We will examine the current crisis in historical perspective, i.e. the 12 million ethnic Germans who fled or were deported from Eastern Europe after WW II, Turkish “guest workers,” and refugees from the Balkan wars. We will look at IMF data on refugees and the European labor market and policies that might facilitate integration. We can then turn to the experience of 2015 which exposed the weaknesses of EU institutions (Schengen, Dublin) and the contradictions of the EU’s asylum policy. Finally we turn to politics, the rise of xenophobic nationalism and the radical right, looking in particular at Germany and the division of the population between the two cultures, the one that welcoms refugees and the one that rejects them. We will look at Angela Merkel’s changing policies and the current agreement with Turkey, as well as the current state of refugee integration in Germany.
Read: Beverly Crawford “Moral Leader or Moral Hazard: Germany’s Response to the Refugee crisis and its Impact on European Solidarity” Moral Leader or Moral Hazard forthcoming in Unable to Cope? The Resilience of the European Union in Times of Crisis, Marianne Rittervold, Jarle Trondal, Akasemi Newsome, eds., Palgrave Macmillan, 2018
16:00-17:00 Guest Lecture Adi Hercowitz-Amir, ""Israel's policy towards asylum seekers: overview and issues of contested legality"
17:00-19:00 Session 3: The Refugee Crisis from the Perspective of Asylum-Granting Countries
19:00-20:00 Guest Lecture: Nurit McBride, PhD Candidate Minerva Center, "The Legal and Administrative Challenges in Refuge e Crisis Management for Developing States"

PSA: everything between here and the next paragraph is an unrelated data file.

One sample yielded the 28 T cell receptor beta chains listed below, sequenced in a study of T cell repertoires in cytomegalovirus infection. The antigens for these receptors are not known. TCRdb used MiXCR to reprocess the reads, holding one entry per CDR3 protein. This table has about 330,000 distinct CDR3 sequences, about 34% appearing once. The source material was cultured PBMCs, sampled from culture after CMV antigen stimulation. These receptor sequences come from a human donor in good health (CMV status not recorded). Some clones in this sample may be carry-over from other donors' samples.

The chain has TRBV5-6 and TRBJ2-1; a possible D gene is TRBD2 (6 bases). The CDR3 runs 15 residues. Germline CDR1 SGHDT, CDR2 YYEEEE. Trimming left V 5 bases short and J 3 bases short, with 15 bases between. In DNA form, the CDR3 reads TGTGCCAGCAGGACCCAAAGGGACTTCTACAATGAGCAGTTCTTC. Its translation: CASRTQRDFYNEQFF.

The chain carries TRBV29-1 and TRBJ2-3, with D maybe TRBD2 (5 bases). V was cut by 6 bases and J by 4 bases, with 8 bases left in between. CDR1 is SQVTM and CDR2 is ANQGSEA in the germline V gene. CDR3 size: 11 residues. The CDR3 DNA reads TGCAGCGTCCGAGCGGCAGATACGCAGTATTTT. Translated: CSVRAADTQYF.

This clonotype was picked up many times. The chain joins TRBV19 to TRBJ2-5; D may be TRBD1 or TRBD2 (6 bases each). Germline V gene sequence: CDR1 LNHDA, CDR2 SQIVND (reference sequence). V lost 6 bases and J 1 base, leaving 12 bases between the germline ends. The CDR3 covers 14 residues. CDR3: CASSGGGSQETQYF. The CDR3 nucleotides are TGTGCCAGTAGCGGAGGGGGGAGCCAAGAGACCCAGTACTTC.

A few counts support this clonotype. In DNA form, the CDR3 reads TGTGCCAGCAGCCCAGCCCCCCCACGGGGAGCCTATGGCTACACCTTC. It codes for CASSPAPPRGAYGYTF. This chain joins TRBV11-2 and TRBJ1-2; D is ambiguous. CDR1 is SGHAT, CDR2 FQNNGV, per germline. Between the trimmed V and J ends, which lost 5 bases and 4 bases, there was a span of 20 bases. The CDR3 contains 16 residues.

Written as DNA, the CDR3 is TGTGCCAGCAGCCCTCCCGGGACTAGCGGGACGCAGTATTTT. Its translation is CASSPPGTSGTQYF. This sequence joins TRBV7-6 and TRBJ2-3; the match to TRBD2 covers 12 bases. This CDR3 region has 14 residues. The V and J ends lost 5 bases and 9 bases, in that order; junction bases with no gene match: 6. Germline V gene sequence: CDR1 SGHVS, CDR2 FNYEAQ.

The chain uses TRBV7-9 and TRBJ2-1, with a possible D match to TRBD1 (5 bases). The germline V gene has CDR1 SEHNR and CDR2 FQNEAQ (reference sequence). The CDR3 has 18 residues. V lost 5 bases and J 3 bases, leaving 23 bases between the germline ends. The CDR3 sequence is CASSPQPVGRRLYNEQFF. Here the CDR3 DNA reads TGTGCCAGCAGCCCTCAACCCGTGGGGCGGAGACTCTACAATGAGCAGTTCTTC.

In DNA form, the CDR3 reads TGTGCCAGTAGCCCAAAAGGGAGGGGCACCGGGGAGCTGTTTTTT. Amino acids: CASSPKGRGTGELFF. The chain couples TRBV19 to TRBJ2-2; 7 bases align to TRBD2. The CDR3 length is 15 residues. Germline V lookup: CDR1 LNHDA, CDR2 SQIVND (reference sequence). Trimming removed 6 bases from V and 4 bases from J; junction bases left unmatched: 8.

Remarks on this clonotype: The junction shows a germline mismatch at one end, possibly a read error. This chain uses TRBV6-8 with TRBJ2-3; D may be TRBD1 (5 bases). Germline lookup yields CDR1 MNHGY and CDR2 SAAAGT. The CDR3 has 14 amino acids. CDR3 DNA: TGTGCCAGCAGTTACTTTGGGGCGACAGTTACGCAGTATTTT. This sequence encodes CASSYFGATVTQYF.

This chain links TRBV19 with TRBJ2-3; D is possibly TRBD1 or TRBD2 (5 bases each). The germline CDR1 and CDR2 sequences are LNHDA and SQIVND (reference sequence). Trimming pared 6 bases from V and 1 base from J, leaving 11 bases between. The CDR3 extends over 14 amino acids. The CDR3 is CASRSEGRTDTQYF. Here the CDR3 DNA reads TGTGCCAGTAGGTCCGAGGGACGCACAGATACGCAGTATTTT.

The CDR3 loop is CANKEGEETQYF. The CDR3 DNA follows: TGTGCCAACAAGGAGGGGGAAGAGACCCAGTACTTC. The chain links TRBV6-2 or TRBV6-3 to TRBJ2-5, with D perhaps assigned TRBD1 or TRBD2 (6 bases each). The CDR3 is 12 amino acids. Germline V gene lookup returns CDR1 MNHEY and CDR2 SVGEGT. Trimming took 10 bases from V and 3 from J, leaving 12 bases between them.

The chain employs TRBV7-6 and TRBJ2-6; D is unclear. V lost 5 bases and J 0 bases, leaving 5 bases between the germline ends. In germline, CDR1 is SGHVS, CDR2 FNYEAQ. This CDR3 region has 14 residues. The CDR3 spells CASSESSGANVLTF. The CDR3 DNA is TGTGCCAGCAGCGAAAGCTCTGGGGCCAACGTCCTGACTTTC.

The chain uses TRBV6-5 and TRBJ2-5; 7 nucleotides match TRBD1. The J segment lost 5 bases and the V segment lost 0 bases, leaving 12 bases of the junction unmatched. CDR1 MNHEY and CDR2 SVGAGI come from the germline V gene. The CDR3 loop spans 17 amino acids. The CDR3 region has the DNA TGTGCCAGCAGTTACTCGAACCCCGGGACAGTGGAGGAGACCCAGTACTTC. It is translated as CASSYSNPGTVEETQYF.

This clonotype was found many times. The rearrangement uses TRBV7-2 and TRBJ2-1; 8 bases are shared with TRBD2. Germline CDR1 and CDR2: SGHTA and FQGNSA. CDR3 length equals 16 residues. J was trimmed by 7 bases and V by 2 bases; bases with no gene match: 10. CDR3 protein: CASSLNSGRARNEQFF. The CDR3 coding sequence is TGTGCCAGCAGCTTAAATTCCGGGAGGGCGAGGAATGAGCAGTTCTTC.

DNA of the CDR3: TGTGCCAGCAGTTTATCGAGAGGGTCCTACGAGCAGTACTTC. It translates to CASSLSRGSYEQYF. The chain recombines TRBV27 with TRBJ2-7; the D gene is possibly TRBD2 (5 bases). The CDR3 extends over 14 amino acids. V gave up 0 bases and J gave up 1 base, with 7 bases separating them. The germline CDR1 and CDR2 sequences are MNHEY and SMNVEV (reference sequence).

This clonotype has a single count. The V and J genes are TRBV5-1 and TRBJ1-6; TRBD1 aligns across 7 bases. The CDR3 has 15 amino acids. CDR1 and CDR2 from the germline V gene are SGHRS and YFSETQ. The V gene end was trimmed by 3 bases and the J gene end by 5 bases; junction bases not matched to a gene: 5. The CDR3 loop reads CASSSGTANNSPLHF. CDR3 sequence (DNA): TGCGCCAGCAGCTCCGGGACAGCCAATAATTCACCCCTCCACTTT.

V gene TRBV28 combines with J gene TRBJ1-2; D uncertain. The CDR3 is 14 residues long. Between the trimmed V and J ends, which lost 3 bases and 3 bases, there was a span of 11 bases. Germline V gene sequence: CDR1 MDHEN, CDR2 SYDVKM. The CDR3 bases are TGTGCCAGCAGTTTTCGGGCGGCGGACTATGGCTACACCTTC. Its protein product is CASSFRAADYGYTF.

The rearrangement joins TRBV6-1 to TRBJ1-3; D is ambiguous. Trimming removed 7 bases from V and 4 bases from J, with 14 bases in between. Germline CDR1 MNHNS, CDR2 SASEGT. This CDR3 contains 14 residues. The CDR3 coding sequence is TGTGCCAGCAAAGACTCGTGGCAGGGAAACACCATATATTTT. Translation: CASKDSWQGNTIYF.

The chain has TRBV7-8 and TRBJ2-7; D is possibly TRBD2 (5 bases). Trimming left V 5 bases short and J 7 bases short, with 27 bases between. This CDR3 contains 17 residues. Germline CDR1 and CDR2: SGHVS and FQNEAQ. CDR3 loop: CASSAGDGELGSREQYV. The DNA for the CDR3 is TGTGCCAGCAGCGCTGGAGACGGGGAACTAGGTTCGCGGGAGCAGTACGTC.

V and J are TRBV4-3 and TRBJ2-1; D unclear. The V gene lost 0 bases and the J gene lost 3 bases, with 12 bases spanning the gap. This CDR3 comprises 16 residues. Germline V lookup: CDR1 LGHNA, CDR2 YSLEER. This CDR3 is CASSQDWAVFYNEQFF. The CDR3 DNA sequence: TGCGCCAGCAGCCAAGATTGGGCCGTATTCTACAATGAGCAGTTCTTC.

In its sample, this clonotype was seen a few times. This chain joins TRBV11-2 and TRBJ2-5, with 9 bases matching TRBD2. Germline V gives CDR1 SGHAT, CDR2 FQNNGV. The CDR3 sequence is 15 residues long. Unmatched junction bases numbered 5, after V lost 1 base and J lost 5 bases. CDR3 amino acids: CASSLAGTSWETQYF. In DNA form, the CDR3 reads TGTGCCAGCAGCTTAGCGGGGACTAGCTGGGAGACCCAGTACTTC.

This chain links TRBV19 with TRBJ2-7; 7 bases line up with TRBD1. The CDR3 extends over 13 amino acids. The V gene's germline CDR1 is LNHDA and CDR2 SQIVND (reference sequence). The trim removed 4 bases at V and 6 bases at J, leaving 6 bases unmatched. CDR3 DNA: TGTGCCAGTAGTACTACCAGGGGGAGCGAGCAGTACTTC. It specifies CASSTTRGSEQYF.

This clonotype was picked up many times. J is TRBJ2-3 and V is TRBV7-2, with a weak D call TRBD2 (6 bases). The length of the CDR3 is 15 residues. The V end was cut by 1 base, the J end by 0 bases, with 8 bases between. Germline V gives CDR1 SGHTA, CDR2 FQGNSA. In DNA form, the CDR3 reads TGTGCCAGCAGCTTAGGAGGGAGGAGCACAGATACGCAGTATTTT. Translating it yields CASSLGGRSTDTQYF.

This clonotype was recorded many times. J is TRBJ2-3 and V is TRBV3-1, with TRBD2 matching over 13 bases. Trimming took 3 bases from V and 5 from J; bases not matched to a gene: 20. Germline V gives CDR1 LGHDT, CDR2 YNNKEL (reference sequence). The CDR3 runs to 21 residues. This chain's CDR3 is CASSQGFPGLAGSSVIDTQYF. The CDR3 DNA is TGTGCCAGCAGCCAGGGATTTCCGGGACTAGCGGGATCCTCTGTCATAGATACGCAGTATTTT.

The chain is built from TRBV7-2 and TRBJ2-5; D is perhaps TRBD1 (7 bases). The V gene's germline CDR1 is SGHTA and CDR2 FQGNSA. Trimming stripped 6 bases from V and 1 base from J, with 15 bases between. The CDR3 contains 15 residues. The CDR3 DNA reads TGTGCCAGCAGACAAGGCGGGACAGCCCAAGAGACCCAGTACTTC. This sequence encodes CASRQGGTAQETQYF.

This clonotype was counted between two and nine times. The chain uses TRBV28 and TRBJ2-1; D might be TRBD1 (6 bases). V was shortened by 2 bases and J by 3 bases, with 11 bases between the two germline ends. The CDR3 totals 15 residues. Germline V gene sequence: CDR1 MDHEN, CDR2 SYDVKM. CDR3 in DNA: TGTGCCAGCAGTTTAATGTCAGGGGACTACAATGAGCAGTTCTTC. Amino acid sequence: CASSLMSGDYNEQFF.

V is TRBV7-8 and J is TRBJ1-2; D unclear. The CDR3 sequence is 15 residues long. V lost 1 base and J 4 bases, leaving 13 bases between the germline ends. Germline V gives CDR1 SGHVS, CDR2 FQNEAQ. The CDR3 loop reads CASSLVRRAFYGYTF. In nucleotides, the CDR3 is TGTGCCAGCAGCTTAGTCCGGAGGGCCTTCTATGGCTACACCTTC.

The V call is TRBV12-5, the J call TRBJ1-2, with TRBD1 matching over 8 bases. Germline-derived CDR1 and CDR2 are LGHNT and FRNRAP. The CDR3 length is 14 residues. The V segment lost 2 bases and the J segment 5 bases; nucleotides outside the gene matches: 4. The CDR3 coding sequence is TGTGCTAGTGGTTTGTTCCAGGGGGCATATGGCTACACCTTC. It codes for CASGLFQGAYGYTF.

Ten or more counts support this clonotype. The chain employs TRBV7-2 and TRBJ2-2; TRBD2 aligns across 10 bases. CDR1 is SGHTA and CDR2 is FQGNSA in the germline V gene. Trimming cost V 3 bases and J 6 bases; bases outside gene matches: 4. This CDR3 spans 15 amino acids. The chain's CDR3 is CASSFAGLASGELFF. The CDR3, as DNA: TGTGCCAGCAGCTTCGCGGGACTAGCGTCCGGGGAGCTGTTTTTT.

Thursday, May 18th. 2017
9:00-12:00 Group Projects -
Sunday, May 21, 2017
Main Building, Room 710
16:00 – 18:30 Session 4: Causes of the Refugee Crisis: Conflict and Climate
In this session we will delve into the conflicts and forms of persecution that produce refugees. This section would be largely theoretical, drawing on the work on ethnic and religious conflict that I and others have done. We will begin by looking at who is being persecuted today and why, showing that most of today’s conflicts that produce large numbers of refugees are ethnic and religious in nature. Then we will examine theories of conflict from social psychology as well as evolutionary/primordial theories, religious exceptionalism, and constructivist theories, particularly those espoused by Crawford, Brubaker, Laitin, and Fearon. We will then turn to the question of disaster and climate refugees as a neglected cause of forced displacement. The focus here will be on the estimated 20 million refugees from Africa and Asia, and the fact that there is no international protection for these “refugees.”
18:30-20:00 Guest Speaker: Gamar Adam, Spokesman, "Holot Refugee Prisoners (tbc)Fleeing from Sudan to Israel"
And for those who wish to read more deeply:
Monday, May 22nd, 2017
9:00-14:00 Individual Preparation Session -
Tuesday, May 23rd, 2017
Wednesday, May 24
9:00-14:00 Field Trip 3: Golan and the border with Syria
14:00-16:00 Druse Lunch in Majd Al Shams
In this session, we will take the theories and information from the previous session and use them as tools to dissect the causes of the Syrian war and why it has produced so many refugees.
Thursday, May 25th, 2017
9:00-12:00 Group Projects
14:30-16:00 HCGES Colloquium
17:00-19:00 Movie Screening "Watani-My Homeland” and discussion (Dormitory Club)
19:00-20:00 Guest Lecture: Dr. Niveen Rizkalla, Mack Center for Mental Health and Social Conflict, "The Situation of Refugees in Jordan"
Sunday, May 28th, 2017
Session 6: Solutions and Conclusion
Main Building, Room 710
9:00-12:00 Field Trip 3 - Holot
13:00--15:00 Lecture, Discussion, and Group Project Presentation: Solutions and Conclusion
15:00-18:00 Bedouin Dinner
And for those who wish to read more deeply: